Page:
Introducing the Performance Task Prompt and Beginning a Visual Representation | EL Education Curriculum

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ELA 2012 G8:M4:U3:L4

Introducing the Performance Task Prompt and Beginning a Visual Representation

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Long Term Learning Targets

  • I can produce clear and coherent writing that is appropriate to task, purpose, and audience. (W.8.4)

Supporting Targets

  • I can produce a visual representation of my position paper. 

Ongoing Assessment

  • Performance task: visual representations 

Agenda

AgendaTeaching Notes

1. Opening

A. Reviewing the Learning Target (2 minutes)

2. Work Time

A. Introducing the Performance Task (15 minutes)

B. Producing a Visual Representation (23 minutes)

3. Closing and Assessment

A. Pair Share (5 minutes)

4. Homework

A. Continue working on your visual representation. 

  • In this lesson, you introduce the performance task. Encourage students to be creative and use the sample provided only as a guide. If your class has computers easily accessible, students may want to create their performance tasks on them; if not, have large paper and markers readily available.
  • In advance: Have markers and paper available for the performance task if the class does not have easy access to computers over the next few days.
  • Post: Learning target. 

Vocabulary

visual representation

Materials

  • Performance Task description (one per student)
  • Performance Task sample (one per student)
  • Chart paper
  • Effective Visual Representation anchor chart (new; teacher-created; see Work Time A)
  • Photocopy of Mid-Unit 3 Assessment: Draft Position Paper (one photocopy of each student's first draft, for them to reference during this lesson)
  • Computers (optional)
  • Markers (optional)
  • Chart paper (optional; one per student)

Opening

OpeningMeeting Students' Needs

A. Reviewing the Learning Target (2 minutes)

  • Invite students to read the learning target with you:

* "I can produce a visual representation of my position paper."

  • Ask students to Think-Pair-Share with an elbow partner:

* "What is a visual representation? Can you think of any examples?"

  • Select volunteers to share their responses. Listen for students to explain that a visual representation of their position speech would be the ideas in their speech presented visually rather than in writing--it includes images rather than a lot of text. For example, a poster is a visual representation.
  • Tell students that in this lesson they are going to begin working on their performance task, which is a visual representation of their position paper. Explain that a visual representation can make your main ideas easy to see and understand very quickly.
  • If necessary, encourage students to share, or you may provide some real life examples of visual representations. 

Work Time

Work TimeMeeting Students' Needs

A. Introducing the Performance Task (15 minutes)

  • Direct students' attention to the document camera. Display and distribute the performance task description.
  • Read the performance task description and go over the planning page. Ask students if they have any clarifying questions and take time to answer them.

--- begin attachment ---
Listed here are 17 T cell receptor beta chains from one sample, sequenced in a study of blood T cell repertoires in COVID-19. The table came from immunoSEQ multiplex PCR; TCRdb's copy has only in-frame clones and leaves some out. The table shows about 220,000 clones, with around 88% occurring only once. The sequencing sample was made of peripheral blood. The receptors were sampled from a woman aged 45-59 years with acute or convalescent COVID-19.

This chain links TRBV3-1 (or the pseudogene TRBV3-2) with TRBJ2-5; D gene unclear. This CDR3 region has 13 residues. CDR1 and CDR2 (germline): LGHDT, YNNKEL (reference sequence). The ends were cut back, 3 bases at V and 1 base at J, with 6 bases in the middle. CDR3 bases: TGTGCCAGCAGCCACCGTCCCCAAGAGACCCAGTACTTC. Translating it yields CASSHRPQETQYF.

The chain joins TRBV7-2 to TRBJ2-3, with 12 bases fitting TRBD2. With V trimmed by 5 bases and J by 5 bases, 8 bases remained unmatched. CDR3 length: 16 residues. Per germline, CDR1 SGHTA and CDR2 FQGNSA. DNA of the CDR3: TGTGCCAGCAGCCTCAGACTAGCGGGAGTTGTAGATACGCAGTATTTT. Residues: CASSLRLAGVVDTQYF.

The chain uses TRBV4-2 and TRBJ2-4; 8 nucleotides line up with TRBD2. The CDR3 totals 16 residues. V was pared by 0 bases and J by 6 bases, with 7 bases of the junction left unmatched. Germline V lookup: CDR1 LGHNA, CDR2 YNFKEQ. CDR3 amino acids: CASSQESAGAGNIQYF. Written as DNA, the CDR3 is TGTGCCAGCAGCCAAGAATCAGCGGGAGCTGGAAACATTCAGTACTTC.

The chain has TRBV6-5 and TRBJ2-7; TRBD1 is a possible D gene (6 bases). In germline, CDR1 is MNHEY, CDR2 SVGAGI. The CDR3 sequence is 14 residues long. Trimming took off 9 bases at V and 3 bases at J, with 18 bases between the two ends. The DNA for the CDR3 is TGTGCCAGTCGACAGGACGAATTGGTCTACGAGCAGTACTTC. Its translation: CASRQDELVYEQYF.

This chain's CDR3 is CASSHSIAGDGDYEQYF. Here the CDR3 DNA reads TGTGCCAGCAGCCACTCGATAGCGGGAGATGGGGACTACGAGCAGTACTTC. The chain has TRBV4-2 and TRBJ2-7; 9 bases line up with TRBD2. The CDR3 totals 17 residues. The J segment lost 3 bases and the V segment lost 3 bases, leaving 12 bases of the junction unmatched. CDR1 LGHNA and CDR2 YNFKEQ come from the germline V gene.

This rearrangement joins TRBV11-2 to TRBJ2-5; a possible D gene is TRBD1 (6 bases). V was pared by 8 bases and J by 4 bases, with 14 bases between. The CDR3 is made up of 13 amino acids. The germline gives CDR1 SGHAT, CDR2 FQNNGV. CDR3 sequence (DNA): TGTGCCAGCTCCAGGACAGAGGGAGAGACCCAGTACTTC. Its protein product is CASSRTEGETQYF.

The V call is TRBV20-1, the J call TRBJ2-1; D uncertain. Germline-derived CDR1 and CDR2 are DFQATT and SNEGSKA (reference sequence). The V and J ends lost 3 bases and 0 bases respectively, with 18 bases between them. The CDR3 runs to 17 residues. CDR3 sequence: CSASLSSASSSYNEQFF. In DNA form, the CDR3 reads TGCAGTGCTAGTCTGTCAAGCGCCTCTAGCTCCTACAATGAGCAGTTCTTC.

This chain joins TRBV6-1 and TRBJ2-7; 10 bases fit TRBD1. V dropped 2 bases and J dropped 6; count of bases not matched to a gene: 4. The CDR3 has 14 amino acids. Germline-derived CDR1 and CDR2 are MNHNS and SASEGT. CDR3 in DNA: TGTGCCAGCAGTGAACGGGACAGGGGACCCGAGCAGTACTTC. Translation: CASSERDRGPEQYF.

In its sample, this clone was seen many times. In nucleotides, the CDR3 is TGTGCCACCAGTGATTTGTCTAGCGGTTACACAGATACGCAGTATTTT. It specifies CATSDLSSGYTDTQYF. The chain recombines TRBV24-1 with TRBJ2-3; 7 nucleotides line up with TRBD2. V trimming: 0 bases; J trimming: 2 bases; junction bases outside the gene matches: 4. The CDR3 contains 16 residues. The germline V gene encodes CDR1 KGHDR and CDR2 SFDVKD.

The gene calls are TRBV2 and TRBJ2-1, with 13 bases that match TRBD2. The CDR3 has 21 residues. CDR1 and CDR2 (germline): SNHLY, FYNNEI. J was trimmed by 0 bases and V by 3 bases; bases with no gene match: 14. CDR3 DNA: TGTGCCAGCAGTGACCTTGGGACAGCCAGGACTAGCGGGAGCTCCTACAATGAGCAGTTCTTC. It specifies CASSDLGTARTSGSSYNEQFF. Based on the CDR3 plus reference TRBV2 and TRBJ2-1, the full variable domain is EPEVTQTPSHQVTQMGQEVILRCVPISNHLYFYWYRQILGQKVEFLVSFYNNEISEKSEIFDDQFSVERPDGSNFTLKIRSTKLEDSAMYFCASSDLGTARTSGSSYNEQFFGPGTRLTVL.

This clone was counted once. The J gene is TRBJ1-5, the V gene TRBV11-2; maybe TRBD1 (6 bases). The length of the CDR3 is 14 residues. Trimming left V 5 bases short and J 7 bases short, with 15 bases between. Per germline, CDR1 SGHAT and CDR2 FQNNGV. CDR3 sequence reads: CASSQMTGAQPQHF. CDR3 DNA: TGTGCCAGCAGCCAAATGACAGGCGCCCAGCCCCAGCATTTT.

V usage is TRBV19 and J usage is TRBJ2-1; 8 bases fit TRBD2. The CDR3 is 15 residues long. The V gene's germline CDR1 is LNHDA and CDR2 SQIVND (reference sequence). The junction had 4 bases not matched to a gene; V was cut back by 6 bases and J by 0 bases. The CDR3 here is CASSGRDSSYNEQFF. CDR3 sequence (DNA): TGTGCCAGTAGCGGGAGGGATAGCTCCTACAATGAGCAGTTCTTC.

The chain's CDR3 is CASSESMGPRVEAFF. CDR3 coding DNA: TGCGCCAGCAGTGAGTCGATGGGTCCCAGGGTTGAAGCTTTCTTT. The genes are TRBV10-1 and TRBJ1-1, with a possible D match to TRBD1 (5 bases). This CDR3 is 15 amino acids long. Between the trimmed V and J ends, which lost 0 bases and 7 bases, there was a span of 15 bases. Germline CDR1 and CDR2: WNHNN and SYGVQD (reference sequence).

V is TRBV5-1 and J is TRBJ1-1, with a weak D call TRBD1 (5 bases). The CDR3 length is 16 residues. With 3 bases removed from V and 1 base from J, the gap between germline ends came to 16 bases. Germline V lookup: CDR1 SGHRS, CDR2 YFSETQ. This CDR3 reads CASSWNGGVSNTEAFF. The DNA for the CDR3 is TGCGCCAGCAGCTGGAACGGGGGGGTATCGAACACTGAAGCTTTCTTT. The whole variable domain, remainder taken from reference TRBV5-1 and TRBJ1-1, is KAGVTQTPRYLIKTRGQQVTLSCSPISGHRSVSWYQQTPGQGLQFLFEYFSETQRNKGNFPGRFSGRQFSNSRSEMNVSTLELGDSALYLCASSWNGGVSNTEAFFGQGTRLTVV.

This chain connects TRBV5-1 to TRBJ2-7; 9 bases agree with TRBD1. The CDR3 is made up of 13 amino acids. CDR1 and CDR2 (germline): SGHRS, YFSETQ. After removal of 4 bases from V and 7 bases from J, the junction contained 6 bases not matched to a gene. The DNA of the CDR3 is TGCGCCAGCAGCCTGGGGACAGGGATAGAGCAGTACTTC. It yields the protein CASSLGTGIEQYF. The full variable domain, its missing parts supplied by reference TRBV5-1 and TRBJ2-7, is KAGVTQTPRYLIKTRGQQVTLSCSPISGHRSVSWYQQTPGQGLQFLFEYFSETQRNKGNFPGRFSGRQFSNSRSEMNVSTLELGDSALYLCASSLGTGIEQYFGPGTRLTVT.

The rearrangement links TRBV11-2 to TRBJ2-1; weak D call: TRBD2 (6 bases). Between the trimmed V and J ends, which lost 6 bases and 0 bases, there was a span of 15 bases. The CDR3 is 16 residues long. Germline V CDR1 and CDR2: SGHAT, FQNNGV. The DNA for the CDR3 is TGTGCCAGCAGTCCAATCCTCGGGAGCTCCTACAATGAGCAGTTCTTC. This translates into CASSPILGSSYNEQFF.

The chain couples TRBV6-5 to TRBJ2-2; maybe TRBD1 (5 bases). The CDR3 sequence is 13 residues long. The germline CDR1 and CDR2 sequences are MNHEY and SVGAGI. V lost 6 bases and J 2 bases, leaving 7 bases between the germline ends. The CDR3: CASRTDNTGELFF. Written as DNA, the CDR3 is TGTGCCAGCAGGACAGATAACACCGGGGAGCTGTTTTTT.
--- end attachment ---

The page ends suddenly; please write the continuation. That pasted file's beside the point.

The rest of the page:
• Display the performance task sample and explain to students that this is a suggestion of one way they could present their position paper ideas visually. Ask students to Think-Pair-Share with an elbow partner:

* "So if we want to present our ideas visually so that people can see and understand our ideas quickly and easily, what do you think some criteria should be for this visual representation? Think about an informational poster--what makes an informational poster effective? Why?"

  • Cold call students to share their responses with the whole group. Record students' ideas on a sheet of chart paper to create the Effective Visual Representation anchor chart. Ensure the following are included:

-    Claim is large and clear so people know what the visual representation is about

-    Clear lettering for reasons and evidence so they are easy to read

-    Colorful to catch people's attention and make it enjoyable to read

-    Eye-catching images that support the reasons and evidence

-    Not too cluttered--when things are too cluttered with color and images, it can be difficult to understand the ideas

  • Invite students to use their Photocopy of Mid-Unit 3 Assessment: Draft Position Paper (one copy of each student's first draft) to plan their visual representation on the second page of their performance task description. Explain that they only need to choose two pieces of evidence for each reason they have provided in their position paper.
  • Circulate to support students as they work. Ask guiding questions:

* "Which of Michael Pollan's food chains did you choose in your position paper?"

* "What two reasons do you have for choosing that food chain?"

* "What evidence did you use to support your reasons?"

* "What counterclaim did you provide?"

* "What evidence did you use to argue against that counterclaim?"

* "What images would reflect those reasons and evidence?"

  • Invite students to share their plans with an elbow partner and to explain why they made those choices.

B. Producing a Visual Representation (23 minutes)

  • Invite students to begin working on producing their visual representation. This may be done on the computer or with markers and chart paper depending on the resources you have available.
  • Circulate to support students.
  • Consider posting these guiding questions for students to refer to while they work.

Closing & Assessments

Closing

A. Pair Share (5 minutes)

  • Invite students to share their visual representations so far with a partner and to explain the reasons for their choices.

Homework

Homework
  • Continue working on your visual representation. 

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